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Still showing two black men talking at a table. Still showing a man and a woman talking.
Still showing a Native American in profile. Still showing a woman at a sewing machine.

Edgar Ulmer's Tuberculosis Films
From the late 1930s through the early 1940s, low-budget filmmaker and perennial Hollywood underdog Edgar G. Ulmer (1904-1972) directed several educational health shorts for the National Tuberculosis Association (NTA), an organization founded in the early 1900s to raise money to combat TB. The NTA also ran a massive educational campaign, using film as one medium to reach the public. These films admirably served the educational mission of the media-savvy NTA, but were not mere promotional products. They are also the work of a director with a unique understanding of the role germs—literal and metaphorical—play in the American social fabric. Germs, and a unique notion of fate’s communicability and the hand human beings have in the chain of actual or conceptual contagion, unite Ulmer’s body of work, which included many theatrical productions as well. The four films featured here—Let My People Live, Another to Conquer, Cloud in the Sky, and They Do Come Back—were part of a series of films the NTA sponsored in an effort to reach specific communities where the disease still lingered, including Native Americans and African Americans.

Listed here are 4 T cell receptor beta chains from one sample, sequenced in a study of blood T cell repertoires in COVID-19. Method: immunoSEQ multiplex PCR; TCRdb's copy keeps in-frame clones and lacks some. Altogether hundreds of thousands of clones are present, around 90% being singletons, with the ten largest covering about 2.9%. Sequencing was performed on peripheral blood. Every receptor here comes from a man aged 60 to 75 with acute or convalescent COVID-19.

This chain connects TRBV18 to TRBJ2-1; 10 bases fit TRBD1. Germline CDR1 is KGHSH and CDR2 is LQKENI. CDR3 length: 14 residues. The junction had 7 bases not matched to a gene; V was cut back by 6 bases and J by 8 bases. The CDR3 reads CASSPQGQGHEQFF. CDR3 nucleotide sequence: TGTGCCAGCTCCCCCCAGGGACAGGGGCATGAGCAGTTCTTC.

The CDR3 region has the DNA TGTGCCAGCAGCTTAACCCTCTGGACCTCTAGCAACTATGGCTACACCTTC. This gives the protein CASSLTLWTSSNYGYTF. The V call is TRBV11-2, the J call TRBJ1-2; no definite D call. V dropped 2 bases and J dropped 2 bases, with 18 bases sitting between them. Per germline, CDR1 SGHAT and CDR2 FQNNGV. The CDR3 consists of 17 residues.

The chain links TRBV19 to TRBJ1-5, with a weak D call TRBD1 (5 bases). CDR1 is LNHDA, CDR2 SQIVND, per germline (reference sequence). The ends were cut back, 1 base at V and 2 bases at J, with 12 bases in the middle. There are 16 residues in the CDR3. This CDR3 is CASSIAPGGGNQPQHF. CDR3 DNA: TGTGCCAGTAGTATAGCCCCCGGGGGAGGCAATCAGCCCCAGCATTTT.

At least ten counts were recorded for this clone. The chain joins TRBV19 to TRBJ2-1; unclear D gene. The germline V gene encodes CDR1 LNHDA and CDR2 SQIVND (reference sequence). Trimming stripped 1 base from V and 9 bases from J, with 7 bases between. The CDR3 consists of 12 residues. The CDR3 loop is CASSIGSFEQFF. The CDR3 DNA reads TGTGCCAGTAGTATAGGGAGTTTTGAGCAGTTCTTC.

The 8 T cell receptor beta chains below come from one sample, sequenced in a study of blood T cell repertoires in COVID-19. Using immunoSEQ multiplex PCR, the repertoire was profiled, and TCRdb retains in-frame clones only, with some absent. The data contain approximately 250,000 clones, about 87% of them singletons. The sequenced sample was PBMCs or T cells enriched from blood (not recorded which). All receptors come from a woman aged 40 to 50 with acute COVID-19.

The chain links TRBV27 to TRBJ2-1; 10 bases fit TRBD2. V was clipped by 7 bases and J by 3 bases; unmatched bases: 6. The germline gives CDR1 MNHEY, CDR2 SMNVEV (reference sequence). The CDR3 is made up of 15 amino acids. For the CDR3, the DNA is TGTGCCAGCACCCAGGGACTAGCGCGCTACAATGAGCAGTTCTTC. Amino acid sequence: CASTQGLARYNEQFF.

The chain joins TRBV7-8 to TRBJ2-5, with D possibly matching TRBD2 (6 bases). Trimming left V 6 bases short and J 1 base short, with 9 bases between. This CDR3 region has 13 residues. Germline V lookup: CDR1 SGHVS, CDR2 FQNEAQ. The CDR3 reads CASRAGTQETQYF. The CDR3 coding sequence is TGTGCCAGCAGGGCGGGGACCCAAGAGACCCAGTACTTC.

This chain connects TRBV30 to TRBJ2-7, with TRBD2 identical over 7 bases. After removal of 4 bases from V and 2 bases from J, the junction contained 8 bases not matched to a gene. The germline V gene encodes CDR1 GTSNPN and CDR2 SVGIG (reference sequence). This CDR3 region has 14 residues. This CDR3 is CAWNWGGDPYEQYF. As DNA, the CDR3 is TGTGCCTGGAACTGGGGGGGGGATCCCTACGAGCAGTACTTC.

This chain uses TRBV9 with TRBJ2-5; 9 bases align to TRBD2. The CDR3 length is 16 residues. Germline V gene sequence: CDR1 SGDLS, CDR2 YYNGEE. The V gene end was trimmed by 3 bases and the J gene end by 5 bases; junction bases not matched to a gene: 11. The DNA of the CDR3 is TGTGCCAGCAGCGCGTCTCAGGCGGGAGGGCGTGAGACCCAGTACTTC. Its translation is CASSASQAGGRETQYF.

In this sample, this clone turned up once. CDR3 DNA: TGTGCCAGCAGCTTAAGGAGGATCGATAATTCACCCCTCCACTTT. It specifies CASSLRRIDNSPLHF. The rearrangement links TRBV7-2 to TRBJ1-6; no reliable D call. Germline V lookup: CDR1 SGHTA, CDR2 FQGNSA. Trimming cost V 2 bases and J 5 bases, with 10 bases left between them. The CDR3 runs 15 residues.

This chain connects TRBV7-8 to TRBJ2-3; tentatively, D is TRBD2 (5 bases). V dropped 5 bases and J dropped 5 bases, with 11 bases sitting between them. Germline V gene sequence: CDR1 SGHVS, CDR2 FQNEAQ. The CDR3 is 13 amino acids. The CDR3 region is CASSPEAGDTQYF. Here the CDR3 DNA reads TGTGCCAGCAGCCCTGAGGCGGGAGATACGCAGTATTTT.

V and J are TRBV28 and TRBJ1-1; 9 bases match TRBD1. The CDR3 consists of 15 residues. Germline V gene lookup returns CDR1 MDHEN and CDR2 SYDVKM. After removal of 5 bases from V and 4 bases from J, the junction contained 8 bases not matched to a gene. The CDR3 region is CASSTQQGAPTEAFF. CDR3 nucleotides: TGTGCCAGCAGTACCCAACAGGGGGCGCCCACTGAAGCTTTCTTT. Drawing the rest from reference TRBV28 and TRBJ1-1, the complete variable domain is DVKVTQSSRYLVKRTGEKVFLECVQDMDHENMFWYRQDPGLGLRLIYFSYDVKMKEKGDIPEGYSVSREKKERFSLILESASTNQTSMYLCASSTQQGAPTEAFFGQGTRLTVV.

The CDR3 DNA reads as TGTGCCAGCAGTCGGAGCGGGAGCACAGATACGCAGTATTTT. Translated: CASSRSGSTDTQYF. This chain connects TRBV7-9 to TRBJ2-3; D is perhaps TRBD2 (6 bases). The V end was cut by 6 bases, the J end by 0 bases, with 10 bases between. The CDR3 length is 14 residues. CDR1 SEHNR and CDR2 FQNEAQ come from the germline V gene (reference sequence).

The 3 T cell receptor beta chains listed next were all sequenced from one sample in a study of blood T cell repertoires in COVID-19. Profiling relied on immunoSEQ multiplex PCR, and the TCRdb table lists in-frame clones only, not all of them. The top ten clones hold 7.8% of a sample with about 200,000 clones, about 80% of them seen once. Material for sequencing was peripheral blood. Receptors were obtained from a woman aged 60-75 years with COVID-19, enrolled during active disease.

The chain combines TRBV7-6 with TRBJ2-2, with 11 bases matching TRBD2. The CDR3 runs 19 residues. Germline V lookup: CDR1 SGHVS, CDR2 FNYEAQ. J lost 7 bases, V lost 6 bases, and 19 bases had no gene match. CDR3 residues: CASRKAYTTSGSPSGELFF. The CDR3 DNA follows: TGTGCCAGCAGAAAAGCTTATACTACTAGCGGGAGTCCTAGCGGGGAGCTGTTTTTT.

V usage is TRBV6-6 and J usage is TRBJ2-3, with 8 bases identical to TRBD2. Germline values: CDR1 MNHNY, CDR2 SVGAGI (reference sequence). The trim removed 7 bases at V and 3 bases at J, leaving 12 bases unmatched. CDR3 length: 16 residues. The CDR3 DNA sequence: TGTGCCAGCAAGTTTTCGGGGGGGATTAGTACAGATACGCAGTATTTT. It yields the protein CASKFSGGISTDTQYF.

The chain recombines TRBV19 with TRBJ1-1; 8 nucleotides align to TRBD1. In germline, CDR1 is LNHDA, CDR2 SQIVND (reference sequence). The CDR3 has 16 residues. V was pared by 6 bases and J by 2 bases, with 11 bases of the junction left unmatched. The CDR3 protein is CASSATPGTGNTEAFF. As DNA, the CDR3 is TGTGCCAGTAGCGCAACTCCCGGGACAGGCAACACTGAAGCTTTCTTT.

Edgar Ulmer, The NTA, and the Power of Sermonic Medicine
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Supplementary Materials
View the image gallery, watch a short documentary about Edgar Ulmer, and read blog posts about other tuberculosis films.

Digital Record
Let My People Live
Cloud in the Sky
Another to Conquer
They Do Come Back